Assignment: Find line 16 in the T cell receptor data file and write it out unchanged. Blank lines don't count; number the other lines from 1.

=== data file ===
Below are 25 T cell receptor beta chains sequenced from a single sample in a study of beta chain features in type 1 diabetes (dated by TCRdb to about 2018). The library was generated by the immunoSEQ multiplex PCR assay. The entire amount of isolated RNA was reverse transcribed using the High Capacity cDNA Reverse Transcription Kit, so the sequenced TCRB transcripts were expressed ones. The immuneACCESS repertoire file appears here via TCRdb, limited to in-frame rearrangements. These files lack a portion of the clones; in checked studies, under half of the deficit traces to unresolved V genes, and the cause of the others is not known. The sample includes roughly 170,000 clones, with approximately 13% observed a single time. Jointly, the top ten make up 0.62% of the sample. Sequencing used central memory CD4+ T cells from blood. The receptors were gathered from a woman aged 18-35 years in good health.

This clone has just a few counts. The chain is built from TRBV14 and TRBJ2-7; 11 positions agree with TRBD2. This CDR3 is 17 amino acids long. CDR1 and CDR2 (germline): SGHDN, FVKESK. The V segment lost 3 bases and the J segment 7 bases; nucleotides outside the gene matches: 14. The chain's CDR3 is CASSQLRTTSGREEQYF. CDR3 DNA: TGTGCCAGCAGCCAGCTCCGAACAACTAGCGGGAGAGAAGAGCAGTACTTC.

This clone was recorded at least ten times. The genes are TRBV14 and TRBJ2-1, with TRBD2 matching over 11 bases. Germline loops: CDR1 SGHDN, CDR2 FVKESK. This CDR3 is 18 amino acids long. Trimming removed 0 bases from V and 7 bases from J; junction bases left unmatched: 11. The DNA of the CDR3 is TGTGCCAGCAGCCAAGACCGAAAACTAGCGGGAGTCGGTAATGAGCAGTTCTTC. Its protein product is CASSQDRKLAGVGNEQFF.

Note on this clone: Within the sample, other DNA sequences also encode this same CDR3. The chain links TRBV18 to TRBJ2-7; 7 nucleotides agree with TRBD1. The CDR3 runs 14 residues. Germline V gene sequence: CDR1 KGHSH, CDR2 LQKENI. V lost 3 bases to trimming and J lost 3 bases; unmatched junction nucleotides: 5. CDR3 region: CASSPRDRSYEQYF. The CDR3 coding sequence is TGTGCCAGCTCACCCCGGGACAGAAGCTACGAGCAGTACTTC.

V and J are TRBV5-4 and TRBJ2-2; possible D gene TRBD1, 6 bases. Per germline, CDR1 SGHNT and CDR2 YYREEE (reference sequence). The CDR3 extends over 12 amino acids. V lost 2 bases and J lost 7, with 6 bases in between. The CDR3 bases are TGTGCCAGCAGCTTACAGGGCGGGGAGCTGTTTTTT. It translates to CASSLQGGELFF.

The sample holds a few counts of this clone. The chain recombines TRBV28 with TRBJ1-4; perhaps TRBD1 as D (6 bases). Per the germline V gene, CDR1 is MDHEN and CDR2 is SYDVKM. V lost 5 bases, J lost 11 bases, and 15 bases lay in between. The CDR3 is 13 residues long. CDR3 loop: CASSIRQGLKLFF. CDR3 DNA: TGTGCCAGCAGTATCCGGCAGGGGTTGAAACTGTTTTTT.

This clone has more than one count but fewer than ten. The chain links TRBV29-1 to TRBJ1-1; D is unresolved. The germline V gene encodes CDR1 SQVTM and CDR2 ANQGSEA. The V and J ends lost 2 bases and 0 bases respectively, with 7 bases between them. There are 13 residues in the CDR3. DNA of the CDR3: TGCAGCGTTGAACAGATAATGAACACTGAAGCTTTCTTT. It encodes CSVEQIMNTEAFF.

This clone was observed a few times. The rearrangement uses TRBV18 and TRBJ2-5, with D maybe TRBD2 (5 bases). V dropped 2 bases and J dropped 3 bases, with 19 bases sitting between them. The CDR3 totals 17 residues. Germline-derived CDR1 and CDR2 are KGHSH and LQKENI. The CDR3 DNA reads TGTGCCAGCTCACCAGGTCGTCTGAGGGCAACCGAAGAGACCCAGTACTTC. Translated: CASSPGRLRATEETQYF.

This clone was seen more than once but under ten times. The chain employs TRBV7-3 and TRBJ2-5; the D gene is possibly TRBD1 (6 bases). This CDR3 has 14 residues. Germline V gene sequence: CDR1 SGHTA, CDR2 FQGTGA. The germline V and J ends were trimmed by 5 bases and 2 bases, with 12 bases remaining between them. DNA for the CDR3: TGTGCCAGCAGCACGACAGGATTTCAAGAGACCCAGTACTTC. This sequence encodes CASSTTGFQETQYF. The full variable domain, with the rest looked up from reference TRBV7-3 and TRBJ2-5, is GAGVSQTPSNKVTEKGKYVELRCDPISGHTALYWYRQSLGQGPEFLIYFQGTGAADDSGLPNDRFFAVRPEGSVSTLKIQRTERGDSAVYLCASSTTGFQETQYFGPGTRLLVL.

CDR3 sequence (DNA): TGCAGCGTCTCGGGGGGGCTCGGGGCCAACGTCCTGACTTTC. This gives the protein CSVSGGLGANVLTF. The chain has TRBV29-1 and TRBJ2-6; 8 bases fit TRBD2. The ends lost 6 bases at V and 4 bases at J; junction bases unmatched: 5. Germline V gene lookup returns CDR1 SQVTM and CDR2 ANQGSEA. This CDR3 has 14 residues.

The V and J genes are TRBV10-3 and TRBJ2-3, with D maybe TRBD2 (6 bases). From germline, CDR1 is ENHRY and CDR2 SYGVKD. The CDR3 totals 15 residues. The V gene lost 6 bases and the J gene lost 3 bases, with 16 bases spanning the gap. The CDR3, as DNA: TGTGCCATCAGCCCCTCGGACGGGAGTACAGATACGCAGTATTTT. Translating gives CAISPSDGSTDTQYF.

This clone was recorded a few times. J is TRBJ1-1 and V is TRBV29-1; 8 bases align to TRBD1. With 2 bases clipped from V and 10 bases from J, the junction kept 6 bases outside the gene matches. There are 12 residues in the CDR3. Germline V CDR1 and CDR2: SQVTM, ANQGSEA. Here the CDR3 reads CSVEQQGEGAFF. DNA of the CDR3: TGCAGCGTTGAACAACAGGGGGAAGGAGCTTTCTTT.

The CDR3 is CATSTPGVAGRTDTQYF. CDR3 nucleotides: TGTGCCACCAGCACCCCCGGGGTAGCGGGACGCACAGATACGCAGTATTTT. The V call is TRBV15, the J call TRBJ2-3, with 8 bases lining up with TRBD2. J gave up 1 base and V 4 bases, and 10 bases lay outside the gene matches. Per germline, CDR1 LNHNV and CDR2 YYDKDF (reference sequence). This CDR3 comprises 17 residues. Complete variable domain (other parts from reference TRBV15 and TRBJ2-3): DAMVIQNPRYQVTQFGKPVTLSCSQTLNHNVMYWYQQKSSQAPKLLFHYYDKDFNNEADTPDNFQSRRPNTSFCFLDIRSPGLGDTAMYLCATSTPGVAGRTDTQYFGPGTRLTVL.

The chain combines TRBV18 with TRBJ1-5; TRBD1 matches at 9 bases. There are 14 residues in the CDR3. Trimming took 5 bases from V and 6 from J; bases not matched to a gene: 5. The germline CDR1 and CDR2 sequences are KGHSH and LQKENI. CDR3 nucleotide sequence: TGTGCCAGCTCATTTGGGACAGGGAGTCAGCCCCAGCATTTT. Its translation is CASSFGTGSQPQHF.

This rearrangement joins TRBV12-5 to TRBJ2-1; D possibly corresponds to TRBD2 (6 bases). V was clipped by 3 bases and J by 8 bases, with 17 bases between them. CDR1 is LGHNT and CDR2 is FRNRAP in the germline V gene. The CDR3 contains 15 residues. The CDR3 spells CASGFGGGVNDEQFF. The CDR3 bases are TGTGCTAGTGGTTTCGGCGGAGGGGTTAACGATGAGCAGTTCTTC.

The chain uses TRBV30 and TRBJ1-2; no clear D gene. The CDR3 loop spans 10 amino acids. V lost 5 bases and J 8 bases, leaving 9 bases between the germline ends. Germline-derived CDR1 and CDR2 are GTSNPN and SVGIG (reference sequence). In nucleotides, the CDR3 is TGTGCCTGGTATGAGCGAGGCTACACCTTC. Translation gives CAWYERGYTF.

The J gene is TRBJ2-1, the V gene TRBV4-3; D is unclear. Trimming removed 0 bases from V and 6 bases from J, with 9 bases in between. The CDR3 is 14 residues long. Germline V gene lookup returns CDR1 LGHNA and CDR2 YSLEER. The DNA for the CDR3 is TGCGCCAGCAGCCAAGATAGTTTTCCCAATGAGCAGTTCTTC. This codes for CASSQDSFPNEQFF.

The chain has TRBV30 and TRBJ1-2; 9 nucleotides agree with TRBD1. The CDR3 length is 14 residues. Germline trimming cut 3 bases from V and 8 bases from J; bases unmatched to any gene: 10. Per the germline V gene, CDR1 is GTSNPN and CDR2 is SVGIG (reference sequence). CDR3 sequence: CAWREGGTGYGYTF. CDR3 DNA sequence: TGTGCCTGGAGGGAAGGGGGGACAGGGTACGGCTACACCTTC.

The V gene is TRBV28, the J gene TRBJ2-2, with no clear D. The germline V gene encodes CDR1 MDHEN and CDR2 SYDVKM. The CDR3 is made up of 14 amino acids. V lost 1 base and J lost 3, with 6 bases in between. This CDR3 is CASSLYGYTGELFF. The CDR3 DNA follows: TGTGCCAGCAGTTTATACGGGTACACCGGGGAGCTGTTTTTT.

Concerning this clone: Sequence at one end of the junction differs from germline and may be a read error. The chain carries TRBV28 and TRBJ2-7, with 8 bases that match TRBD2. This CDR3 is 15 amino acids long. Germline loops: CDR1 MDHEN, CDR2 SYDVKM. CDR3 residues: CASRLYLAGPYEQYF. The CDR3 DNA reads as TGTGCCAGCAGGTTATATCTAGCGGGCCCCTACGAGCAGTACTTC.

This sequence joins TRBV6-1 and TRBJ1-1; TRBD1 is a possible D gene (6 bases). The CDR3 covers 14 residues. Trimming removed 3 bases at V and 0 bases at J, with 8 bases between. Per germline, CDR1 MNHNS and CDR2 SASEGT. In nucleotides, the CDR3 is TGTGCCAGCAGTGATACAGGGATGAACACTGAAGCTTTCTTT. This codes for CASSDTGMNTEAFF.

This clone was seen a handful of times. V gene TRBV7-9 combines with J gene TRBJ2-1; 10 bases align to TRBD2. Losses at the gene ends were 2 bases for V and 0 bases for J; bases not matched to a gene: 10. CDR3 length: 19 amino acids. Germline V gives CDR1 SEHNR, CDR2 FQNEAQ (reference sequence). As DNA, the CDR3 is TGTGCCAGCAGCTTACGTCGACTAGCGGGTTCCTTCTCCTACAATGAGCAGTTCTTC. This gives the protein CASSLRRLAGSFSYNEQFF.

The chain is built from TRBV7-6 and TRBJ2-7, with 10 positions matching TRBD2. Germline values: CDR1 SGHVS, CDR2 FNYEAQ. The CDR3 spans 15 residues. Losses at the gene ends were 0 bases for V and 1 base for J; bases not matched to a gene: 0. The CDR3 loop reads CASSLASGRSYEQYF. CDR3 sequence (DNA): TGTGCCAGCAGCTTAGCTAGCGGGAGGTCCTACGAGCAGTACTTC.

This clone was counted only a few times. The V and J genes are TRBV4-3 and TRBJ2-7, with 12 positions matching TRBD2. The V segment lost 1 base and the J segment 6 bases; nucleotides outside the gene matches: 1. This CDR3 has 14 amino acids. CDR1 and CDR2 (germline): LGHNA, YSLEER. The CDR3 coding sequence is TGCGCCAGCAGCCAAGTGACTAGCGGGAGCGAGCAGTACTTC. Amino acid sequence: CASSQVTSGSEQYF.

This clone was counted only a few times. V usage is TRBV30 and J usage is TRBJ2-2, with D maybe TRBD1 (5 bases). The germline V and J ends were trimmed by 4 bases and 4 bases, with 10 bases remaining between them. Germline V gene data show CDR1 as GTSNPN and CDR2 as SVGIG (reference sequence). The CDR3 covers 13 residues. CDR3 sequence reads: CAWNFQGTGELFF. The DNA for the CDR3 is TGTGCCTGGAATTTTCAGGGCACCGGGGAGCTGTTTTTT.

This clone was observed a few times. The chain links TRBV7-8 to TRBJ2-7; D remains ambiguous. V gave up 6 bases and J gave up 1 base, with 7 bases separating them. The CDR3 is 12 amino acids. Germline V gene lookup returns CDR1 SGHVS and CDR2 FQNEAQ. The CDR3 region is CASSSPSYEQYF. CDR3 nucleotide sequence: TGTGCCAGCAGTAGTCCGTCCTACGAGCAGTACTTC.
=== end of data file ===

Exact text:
The chain uses TRBV30 and TRBJ1-2; no clear D gene. The CDR3 loop spans 10 amino acids. V lost 5 bases and J 8 bases, leaving 9 bases between the germline ends. Germline-derived CDR1 and CDR2 are GTSNPN and SVGIG (reference sequence). In nucleotides, the CDR3 is TGTGCCTGGTATGAGCGAGGCTACACCTTC. Translation gives CAWYERGYTF.